Aside from the few tyres that are turned into park swings or are ground up for soccer ground surfaces, most tyres from Australian cars and trucks go to waste or are exported overseas to be turned into fuel.
But Australian company Green Distillation Technologies has found a new way of “cleanly” turning old tyres into carbon, steel and oil, and has plans for its second commercial facility in Toowoomba in southern Queensland.
Known as destructive distillation, tyres are heated in a sealed airless chamber where they are melted down into different compounds, one of which is collected and condensed into “manufactured” oil. Once the process is complete, carbon and steel can also be extracted.
The Melbourne-based company is already testing production in its Warren, New South Wales-based production facility, and expects to build another plant in Toowoomba in Queensland next year.
Green Distillation Technologies chief operating officer Trevor Bayley said that the company’s process is in line with today’s environmental expectations of a circular economy.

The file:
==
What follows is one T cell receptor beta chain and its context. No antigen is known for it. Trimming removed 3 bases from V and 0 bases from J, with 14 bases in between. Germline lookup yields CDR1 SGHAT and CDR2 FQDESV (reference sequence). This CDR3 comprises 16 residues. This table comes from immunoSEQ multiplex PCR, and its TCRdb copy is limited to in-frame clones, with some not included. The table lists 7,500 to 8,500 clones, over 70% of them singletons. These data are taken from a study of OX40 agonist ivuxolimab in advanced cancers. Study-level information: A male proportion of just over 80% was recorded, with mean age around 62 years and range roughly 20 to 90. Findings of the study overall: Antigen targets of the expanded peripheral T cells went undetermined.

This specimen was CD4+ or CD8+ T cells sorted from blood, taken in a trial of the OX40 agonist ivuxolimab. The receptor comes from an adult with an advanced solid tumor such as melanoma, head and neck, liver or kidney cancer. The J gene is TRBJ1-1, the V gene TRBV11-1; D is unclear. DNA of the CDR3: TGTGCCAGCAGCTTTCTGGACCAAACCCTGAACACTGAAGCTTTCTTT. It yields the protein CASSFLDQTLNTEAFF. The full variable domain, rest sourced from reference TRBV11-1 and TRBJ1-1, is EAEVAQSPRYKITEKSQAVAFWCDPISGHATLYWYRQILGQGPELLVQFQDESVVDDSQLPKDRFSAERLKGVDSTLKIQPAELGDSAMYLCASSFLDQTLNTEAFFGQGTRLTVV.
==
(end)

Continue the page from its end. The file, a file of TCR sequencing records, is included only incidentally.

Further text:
He also said the volume of valuable recyclable material produced is “impressive” with “a typical 10 kilograms car tyre yielding 4 litres of oil, 4 kilograms of carbon, and 2 kilograms of steel.”
The company believes around one million tyres need to be recycled in the Toowoomba region each year, and the proposed plant will be capable of processing more than half of those used tyres – a mix of about 700,000 car and truck tyres annually.
The company is currently in talks with social enterprise Ability Enterprises, which helps people experiencing barriers to employment to find jobs, to supply employees for a tyre collection transport service.
Leftover tyres are an ecological disaster
Tyres pose a major environmental problem due to the sheer volume that need to be recycled – with roughly one end of life tyre generated per person in Australia – and because existing recycling channels are not particularly easy on the planet.
Some tyres are turned into crumbs or flakes to be made into a surface for sporting fields and playgrounds. However, the majority are exported for use as tyre derived fuel in China, Vietnam and India. This process releases noxious greenhouse gases into the atmosphere.
The remaining tyres in Australia are legally or illegally dumped. If they end up in bushland and waterways, they can become a breeding ground for mosquitoes after it rains and a source of diseases as Dengue and Ross River Fever.